Dr. Ballas Answers: Late-Onset Schizophrenia
Health Guide October 10, 2006
Hi everyone, welcome back to my blog. This time I wanted to discuss late-onset schizophrenia, a topic that’s of interest to me because usually the people I work with who have the disease tend to be fairly young. However, when I do consults in the general hospital, I’m confronted with severe psychotic symptoms in the elderly on a regular basis. Usually these symptoms are due to some sort of medical illness like a urinary tract infection, and are often accompanied by disorientation and problems concentrating. Late-onset schizophrenia doesn’t usually have these additional symptoms and also have several unique characteristics that warrant discussion. I hope you find this entry of interest and I look forward to any questions you may have about it.
Most people who have schizophrenia first start experiencing symptoms in their early teens to twenties, however a significant minority of people do not start experiencing symptoms until much later in life. Many experts ascribe to the notion of late-onset schizophrenia as an illness which begins after the age of 40 and consist of about 23% of all cases of the disease. Very-late-onset schizophrenia-like psychosis or what used to be called “late paraphrenia” has been described in which symptoms appear after age 60. There aren’t many studies that have measures how many people first get symptoms of schizophrenia after 60, but some research has suggested it is as high as 4 percent of people with the disease.
People who fall in these categories tend to be more likely to be female and have less educational, occupational, and social history deficits than other people with schizophrenia. Relatives of people with late-onset schizophrenia are less likely to have the disease themselves than patients with early-onset schizophrenia. People who begin showing symptoms after age 40 are less likely to have disorganized thoughts and blunting of emotions. They are more likely to have hallucinations of the senses of sight, taste, and smell, and are more likely to have persecutory delusions in which they feel someone or something is out to get them. In addition to these symptoms, people with late – onset psychosis are more likely to have auditory hallucinations of a particular kind, those in which they hear a running commentary of their minute-to-minute actions. These voices tend to be abused and denigrating. Patients who begin having symptoms over the age of 60 are even less likely to have disorganized thoughts and are less likely to have the negative symptoms of schizophrenia. It has also been suggested that those patients who start having symptoms over age 60 more likely to have sensory deficits, particularly deafness.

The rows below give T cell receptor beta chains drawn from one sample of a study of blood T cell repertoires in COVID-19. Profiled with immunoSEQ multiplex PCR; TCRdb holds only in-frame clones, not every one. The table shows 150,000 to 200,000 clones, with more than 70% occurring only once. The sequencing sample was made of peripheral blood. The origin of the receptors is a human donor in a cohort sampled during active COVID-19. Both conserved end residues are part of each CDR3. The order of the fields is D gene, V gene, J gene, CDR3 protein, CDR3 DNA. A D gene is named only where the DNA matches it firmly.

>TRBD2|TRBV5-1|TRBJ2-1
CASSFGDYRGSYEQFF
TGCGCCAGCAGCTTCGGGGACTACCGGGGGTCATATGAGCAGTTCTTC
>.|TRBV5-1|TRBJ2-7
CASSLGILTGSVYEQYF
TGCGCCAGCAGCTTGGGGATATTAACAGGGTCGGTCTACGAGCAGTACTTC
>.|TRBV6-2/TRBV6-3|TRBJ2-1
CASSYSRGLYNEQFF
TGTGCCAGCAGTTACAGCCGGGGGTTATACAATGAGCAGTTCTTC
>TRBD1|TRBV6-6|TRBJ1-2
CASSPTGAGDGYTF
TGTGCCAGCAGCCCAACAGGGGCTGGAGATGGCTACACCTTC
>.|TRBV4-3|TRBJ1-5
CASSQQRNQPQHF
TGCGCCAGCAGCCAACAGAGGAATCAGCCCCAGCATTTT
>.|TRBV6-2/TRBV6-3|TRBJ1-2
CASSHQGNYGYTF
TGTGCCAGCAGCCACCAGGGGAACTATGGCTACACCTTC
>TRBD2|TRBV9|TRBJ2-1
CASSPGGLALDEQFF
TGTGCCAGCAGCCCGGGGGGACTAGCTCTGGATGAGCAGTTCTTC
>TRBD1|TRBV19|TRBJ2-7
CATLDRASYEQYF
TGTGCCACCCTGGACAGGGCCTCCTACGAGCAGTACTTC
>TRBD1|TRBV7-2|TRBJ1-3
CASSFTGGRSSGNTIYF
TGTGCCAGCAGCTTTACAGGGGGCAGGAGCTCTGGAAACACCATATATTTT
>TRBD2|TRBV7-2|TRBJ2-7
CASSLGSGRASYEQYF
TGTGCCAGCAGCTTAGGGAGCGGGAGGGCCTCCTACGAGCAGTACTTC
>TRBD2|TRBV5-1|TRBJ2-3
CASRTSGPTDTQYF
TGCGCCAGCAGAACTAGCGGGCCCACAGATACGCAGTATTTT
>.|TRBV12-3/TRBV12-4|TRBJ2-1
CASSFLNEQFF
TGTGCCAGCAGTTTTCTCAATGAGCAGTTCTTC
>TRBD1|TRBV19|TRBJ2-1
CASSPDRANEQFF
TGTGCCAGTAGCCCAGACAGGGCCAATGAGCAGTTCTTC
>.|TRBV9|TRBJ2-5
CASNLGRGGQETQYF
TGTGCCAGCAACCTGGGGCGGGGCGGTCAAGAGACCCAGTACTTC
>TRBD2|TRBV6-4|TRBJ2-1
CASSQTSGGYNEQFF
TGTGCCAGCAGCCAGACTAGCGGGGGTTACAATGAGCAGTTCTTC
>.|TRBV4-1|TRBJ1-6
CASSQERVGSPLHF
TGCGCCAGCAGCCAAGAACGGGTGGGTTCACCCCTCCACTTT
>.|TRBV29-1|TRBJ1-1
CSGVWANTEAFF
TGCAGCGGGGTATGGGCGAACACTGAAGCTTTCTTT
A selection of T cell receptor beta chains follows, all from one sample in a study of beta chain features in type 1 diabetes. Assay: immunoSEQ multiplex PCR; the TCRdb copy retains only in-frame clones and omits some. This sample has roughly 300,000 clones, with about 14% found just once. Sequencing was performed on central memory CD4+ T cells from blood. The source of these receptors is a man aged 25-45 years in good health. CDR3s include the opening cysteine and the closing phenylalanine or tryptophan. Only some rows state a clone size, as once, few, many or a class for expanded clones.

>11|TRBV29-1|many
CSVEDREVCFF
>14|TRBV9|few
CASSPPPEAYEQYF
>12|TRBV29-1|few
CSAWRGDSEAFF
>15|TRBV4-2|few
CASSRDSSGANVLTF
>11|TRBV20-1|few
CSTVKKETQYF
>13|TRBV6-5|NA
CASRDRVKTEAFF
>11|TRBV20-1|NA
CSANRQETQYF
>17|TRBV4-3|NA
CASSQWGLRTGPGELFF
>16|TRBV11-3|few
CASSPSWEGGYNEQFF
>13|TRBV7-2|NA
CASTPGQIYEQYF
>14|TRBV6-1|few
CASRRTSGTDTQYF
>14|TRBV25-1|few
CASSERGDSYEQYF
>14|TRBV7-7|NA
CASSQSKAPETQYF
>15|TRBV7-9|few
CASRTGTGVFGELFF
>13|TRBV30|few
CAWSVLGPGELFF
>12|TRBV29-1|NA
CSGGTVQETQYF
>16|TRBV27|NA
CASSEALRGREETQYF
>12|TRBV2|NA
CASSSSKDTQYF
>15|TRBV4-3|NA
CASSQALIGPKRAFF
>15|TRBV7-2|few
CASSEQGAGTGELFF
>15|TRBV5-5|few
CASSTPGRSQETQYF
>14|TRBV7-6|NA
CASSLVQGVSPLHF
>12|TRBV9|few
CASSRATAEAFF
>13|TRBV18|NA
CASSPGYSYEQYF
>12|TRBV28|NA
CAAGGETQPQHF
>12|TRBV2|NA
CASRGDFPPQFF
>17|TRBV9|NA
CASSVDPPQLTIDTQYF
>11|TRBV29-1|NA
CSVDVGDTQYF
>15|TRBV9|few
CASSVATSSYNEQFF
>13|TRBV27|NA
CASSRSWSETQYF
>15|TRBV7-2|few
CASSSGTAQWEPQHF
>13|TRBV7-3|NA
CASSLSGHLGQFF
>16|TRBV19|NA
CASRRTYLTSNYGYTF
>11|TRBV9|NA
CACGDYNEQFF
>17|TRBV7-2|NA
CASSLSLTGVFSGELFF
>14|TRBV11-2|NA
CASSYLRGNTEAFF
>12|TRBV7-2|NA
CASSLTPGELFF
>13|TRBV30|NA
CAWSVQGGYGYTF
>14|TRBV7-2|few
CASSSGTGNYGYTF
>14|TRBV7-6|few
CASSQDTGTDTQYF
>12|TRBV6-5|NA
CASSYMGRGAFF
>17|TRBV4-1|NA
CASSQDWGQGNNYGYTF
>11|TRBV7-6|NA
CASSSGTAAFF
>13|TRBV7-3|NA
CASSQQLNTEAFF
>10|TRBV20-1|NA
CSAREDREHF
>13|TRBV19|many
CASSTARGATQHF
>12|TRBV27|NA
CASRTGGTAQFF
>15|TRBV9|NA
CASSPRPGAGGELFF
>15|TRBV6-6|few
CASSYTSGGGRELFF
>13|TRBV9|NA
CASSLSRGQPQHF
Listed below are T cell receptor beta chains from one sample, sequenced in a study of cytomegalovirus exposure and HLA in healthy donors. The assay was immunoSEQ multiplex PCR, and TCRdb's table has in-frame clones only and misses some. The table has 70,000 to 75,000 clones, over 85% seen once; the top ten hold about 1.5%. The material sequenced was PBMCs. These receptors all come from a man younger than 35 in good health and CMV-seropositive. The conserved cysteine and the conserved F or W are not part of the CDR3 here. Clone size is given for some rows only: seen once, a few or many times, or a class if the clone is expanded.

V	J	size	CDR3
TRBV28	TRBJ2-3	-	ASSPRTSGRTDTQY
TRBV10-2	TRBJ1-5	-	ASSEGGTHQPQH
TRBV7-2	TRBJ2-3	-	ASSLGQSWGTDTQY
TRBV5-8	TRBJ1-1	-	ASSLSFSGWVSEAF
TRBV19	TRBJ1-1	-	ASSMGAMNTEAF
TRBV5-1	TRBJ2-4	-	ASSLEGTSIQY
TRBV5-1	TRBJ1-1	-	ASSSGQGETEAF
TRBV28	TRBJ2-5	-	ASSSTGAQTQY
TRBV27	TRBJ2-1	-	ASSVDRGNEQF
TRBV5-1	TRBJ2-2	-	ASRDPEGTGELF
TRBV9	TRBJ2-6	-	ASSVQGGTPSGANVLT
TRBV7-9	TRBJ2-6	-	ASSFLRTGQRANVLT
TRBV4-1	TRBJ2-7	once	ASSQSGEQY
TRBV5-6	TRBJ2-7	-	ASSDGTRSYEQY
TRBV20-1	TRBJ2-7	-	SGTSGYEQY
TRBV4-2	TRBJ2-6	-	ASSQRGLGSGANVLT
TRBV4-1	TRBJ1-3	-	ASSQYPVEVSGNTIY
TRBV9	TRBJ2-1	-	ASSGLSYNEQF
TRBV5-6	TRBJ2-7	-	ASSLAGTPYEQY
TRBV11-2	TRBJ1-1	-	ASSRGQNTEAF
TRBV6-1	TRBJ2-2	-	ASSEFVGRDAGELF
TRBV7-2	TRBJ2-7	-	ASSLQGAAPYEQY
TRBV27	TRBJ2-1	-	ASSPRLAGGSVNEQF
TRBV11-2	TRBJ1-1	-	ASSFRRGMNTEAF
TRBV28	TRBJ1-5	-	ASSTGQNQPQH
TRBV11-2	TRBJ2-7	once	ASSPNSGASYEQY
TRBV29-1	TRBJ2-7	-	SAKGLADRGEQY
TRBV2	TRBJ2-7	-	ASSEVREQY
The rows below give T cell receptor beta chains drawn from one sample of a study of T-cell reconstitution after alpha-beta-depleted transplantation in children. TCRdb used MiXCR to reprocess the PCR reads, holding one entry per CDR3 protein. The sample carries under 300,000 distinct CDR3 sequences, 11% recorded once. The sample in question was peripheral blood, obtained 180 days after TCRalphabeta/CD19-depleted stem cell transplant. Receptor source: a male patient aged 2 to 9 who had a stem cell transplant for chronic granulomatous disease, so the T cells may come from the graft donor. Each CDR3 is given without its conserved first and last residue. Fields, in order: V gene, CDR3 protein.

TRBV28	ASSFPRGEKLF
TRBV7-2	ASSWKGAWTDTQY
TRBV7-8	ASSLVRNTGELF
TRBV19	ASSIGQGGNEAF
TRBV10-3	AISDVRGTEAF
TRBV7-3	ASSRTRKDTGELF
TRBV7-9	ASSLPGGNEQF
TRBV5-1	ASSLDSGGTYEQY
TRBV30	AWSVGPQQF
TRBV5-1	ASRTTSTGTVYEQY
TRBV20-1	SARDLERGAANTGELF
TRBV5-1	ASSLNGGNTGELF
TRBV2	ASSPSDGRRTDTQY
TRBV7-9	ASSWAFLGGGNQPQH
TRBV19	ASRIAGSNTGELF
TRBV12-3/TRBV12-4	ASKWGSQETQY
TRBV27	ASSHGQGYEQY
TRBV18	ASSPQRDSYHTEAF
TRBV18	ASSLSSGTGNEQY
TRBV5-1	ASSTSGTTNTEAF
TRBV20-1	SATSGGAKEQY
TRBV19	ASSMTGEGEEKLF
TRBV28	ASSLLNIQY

Close to 60 percent of people with late or very late onset schizophrenia show almost complete resolution of psychotic symptoms with treatment with antipsychotic medications. Patients tend to show improvement with social skills training and cognitive behavioral therapy as well. A future blog will talk about specific medications and other treatments of schizophrenia. As the baby-boomer generation ages, late-onset schizophrenia will be more and more of a concern for public health and families in general.